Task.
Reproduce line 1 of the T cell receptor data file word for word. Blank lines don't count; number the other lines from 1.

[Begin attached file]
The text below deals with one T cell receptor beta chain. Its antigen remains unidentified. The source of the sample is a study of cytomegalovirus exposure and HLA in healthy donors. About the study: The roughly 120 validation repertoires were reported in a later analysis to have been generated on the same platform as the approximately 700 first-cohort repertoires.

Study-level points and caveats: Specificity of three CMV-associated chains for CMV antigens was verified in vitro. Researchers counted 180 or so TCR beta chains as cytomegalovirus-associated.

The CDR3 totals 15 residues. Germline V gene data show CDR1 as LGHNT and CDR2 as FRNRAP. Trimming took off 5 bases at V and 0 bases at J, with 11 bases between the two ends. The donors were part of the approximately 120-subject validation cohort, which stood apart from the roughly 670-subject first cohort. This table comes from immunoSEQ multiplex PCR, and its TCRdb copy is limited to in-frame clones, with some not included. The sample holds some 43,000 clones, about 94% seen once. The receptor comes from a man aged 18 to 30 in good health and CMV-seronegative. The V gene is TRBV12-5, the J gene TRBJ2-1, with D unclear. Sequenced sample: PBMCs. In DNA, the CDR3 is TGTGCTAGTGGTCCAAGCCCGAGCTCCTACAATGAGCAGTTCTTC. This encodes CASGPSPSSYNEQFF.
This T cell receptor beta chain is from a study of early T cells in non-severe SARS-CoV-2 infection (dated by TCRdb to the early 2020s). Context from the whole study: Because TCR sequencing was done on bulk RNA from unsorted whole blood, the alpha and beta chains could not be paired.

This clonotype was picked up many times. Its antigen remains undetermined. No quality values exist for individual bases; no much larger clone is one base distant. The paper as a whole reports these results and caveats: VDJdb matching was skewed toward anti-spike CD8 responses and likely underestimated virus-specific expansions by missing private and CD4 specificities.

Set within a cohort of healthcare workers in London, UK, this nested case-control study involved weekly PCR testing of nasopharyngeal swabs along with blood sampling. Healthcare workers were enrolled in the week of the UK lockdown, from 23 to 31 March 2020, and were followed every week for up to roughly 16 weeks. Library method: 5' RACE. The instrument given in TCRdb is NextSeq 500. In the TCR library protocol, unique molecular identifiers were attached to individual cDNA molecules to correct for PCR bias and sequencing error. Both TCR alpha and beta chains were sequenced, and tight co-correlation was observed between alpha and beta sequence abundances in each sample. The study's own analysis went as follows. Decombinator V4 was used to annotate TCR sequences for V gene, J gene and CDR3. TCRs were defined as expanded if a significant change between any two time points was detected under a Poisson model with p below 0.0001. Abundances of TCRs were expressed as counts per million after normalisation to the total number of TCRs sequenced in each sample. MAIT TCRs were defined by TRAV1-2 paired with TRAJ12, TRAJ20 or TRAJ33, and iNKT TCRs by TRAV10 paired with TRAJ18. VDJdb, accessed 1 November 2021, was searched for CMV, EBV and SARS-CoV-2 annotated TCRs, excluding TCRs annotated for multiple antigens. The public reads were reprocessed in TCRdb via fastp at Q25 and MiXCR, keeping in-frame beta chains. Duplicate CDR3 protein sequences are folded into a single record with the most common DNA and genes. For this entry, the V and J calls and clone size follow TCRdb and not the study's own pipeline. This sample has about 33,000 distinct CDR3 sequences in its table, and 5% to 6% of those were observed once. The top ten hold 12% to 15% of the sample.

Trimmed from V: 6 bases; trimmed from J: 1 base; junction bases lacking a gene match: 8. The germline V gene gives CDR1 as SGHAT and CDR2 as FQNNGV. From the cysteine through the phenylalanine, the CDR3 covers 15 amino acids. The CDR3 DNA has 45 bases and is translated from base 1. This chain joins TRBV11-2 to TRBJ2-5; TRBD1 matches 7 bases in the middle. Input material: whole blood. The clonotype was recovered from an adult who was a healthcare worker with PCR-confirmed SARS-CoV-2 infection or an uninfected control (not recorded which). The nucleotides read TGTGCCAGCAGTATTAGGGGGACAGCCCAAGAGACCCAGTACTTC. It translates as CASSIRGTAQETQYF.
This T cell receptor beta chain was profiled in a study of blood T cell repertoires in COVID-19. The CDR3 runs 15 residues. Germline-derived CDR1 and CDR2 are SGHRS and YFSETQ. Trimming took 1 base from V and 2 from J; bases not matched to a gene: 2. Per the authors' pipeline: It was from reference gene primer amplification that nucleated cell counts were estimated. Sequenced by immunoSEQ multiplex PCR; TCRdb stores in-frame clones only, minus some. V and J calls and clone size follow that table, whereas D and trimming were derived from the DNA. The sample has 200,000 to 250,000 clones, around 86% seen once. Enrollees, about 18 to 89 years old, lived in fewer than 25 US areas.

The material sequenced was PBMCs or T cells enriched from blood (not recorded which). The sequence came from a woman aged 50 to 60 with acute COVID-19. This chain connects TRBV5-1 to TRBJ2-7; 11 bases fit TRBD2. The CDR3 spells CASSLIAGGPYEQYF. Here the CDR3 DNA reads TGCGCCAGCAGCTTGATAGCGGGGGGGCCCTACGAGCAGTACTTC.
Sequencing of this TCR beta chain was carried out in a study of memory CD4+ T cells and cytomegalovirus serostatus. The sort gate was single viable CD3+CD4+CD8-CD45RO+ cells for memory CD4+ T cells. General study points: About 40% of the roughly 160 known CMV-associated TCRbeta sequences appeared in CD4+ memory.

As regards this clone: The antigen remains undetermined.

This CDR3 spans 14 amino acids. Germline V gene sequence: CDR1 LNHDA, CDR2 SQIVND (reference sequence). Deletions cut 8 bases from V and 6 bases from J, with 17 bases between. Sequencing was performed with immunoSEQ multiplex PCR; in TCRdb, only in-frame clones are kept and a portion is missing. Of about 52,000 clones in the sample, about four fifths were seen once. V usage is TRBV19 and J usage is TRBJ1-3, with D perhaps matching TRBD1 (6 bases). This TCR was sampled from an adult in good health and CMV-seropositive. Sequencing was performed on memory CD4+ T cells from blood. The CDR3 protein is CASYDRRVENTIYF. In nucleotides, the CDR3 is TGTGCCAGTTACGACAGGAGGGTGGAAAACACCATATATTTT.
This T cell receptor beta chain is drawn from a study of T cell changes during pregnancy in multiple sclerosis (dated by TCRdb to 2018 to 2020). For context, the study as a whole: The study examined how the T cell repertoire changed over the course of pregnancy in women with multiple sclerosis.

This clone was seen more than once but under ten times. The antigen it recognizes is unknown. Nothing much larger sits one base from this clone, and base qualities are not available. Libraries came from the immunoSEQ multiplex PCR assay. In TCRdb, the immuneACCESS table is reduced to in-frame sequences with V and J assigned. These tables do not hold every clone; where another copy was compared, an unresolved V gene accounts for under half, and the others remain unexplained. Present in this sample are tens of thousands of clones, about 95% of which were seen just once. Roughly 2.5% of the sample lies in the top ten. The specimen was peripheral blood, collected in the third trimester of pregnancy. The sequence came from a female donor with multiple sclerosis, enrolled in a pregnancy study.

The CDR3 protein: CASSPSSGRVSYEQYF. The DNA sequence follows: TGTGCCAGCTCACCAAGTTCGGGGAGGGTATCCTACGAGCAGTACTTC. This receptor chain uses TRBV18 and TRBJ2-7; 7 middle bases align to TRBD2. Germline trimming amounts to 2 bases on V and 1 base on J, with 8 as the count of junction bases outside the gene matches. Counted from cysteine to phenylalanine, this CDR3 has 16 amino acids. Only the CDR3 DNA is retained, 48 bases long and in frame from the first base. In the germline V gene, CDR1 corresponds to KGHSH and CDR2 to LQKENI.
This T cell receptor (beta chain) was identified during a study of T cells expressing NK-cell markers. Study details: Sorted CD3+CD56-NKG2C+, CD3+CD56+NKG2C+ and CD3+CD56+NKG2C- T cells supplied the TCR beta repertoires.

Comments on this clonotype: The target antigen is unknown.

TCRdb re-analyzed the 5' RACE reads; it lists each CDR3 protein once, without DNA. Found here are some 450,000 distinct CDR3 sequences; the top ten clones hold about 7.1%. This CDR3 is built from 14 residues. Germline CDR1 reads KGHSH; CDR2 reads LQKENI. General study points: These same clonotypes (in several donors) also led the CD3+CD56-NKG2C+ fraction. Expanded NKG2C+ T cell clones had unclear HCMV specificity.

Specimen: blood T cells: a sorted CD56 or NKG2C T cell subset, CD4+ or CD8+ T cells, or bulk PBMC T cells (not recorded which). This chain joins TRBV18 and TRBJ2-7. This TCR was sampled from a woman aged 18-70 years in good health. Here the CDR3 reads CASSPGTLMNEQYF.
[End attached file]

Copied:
The text below deals with one T cell receptor beta chain. Its antigen remains unidentified. The source of the sample is a study of cytomegalovirus exposure and HLA in healthy donors. About the study: The roughly 120 validation repertoires were reported in a later analysis to have been generated on the same platform as the approximately 700 first-cohort repertoires.